The United States Leads the Way
The largest market penetration of CRM--estimates vary from about 50 to 75 percent--is in the U.S. In terms of revenue, estimates range from $7 billion to $14 billion for the total U.S. market.
Regardless of the exact numbers, because the U.S. market is already large and established, it is expected to continue to dominate the worldwide CRM market. The mid-market is flourishing and is expected to grow rapidly. Market-Partners, an independent research firm, surveyed more than 700 top decision-makers at companies with annual revenues between $50 million and $500 million and concluded that 41 percent of mid-market customers plan to increase spending on applications in 2003. AMR Research says the SMB market, combined with divisions of enterprises, is a $44.1 billion CRM opportunity over the next 10 years.
Even though the U.S. will continue to lead the global CRM market in overall revenue and market size, analysts expect other regions to have higher percentage growth rates than the U.S.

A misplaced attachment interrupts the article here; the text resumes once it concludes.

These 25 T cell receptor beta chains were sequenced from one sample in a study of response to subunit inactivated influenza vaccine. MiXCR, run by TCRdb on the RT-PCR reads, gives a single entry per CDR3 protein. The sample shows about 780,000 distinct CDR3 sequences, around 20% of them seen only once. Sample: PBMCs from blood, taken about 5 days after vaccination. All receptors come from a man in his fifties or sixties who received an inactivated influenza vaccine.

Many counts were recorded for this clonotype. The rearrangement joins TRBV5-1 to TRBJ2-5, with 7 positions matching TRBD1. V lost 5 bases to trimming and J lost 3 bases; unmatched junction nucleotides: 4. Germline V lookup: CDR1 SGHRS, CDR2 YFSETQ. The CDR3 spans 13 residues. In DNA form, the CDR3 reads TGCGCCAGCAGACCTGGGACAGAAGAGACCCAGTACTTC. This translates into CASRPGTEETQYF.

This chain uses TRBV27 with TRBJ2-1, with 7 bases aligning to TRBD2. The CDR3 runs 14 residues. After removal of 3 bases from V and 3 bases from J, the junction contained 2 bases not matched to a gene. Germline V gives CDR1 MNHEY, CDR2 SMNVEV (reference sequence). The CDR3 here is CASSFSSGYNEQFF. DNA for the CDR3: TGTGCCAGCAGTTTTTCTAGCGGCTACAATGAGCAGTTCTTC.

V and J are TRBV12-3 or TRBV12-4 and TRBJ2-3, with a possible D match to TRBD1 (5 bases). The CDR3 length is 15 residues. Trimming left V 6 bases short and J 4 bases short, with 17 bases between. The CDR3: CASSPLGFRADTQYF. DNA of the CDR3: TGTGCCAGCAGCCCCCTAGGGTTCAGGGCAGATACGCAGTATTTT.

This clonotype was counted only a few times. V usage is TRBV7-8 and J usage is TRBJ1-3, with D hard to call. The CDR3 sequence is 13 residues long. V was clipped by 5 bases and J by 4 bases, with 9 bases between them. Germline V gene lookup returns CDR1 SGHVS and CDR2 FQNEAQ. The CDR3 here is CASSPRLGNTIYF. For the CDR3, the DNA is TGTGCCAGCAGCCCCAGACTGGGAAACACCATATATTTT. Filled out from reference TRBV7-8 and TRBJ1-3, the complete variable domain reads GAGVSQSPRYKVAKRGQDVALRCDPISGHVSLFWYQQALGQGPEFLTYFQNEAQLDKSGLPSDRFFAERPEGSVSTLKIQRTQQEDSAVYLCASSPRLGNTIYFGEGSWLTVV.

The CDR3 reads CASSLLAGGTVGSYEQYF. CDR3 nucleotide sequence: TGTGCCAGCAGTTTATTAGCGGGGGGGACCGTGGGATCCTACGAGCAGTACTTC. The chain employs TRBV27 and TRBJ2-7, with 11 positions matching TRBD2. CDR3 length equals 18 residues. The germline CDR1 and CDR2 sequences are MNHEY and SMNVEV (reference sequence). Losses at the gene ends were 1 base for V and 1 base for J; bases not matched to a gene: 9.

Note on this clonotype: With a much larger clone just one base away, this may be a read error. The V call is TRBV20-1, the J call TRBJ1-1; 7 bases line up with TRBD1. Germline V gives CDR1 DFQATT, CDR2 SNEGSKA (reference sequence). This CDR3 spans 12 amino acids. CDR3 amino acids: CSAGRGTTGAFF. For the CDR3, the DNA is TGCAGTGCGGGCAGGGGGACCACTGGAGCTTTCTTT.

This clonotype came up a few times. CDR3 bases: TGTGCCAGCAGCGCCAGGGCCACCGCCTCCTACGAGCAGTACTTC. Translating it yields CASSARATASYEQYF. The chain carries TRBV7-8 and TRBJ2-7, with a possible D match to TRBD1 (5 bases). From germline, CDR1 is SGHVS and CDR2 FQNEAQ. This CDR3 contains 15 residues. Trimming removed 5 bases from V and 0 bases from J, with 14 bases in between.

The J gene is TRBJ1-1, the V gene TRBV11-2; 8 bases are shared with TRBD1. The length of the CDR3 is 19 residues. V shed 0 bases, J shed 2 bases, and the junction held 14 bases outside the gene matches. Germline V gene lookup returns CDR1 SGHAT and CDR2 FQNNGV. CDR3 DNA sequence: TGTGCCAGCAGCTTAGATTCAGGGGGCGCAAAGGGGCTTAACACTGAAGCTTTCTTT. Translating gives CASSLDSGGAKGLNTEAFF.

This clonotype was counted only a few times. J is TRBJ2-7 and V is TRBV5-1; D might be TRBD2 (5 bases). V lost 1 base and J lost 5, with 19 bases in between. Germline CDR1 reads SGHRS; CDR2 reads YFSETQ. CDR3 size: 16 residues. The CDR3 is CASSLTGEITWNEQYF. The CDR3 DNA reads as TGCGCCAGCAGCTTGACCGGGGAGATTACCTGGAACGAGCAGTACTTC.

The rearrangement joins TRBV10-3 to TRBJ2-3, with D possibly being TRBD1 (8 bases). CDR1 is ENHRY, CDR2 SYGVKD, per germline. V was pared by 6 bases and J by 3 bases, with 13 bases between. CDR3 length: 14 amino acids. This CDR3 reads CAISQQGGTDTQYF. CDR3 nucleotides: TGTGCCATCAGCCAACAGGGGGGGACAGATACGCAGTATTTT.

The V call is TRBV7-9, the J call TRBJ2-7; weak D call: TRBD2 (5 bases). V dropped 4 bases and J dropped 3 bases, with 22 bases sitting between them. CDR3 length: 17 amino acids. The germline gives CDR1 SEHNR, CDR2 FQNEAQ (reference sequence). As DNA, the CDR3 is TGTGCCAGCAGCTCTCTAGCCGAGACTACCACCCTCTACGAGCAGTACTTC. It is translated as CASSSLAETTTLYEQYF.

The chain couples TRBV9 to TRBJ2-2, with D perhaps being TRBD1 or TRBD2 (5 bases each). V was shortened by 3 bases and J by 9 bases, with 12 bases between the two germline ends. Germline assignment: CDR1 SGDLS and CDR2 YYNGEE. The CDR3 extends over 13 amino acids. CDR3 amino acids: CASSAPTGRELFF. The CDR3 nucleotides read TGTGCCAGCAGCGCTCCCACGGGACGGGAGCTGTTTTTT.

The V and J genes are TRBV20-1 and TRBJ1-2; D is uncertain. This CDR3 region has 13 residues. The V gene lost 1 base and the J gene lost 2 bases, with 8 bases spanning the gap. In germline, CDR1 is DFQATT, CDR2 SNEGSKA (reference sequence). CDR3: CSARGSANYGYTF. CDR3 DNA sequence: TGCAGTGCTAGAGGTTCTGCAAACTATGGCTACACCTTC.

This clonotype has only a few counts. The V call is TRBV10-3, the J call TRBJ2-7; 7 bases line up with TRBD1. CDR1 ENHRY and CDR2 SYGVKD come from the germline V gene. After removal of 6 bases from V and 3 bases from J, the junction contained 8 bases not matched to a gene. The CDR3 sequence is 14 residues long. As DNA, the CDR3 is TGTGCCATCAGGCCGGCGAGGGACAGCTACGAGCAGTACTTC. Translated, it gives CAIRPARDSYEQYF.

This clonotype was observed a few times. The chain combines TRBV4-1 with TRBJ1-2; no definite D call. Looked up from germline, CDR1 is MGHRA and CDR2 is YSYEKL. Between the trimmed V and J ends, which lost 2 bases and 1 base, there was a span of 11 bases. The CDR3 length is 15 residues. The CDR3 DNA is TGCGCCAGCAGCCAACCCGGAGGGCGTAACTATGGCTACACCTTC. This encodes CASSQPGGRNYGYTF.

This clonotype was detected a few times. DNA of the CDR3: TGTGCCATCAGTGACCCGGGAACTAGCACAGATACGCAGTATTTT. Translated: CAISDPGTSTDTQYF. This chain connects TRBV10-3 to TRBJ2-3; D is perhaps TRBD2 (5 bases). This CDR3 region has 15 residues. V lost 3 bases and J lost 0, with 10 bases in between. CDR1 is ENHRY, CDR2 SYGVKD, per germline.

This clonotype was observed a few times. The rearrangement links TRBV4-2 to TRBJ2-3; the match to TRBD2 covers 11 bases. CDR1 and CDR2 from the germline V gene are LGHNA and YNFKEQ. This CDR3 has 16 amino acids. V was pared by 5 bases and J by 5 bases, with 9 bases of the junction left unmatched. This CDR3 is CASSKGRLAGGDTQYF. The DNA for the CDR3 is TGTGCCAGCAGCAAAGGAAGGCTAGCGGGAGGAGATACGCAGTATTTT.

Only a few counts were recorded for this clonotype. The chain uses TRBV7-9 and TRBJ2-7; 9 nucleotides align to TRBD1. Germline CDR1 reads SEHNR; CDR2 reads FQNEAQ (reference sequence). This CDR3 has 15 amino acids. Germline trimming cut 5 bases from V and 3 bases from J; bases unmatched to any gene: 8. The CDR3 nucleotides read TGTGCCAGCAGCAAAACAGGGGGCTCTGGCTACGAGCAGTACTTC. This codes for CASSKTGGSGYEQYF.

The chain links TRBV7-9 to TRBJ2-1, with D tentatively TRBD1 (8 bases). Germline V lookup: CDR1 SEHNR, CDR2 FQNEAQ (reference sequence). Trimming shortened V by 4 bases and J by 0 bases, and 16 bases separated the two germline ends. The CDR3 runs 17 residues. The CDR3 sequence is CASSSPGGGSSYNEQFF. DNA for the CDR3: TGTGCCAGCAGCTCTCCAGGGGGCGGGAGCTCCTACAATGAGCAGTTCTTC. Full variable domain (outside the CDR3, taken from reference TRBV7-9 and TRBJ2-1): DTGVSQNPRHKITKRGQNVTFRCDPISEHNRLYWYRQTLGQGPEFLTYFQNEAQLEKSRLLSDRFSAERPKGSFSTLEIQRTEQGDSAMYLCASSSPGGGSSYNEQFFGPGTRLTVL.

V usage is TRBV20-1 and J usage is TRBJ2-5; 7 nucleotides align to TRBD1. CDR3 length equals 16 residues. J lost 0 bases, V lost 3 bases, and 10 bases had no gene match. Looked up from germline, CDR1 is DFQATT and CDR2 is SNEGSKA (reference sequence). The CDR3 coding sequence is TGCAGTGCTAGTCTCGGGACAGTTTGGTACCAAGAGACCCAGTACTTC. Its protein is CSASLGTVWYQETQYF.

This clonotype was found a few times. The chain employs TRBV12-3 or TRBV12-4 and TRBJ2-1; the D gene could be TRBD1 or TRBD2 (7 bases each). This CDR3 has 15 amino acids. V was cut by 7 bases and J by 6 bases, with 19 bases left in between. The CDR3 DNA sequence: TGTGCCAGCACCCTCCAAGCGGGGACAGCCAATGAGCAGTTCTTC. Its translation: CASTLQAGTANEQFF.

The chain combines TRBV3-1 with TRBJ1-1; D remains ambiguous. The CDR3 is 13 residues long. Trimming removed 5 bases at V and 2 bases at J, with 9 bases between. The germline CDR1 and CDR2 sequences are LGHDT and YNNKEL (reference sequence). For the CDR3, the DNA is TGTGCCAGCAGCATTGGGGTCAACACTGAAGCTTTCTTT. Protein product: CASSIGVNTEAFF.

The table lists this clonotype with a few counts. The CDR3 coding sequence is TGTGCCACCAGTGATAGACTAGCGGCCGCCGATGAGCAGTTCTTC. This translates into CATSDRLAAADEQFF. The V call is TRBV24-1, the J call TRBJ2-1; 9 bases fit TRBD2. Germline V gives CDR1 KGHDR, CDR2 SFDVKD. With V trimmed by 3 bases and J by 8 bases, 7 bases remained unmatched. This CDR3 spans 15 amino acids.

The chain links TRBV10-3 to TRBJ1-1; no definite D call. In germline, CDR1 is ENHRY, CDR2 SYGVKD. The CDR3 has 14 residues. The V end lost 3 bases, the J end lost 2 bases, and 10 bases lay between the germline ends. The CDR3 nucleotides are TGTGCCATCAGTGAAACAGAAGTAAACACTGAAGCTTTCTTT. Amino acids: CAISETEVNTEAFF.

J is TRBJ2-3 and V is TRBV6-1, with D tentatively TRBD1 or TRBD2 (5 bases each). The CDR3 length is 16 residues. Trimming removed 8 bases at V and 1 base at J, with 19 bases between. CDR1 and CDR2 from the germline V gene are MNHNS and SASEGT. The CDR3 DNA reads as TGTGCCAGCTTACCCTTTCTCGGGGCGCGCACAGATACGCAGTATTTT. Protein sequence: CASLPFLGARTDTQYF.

Look to the West
Most industry watchers agree that Europe and Asia Pacific, which are already sizable markets, represent the next huge growth opportunity for CRM vendors. Western Europe is set to grow at a much faster rate than the U.S., 22 percent over the next four years, according to Datamonitor.
A Cahners survey shows that the United Kingdom leads the geographical pack, with 29 percent of respondents saying they plan to implement a CRM solution. Spain was second with 19 percent, followed by Scandinavia (16 percent), Italy (13 percent), France (11 percent), and Germany (9 percent).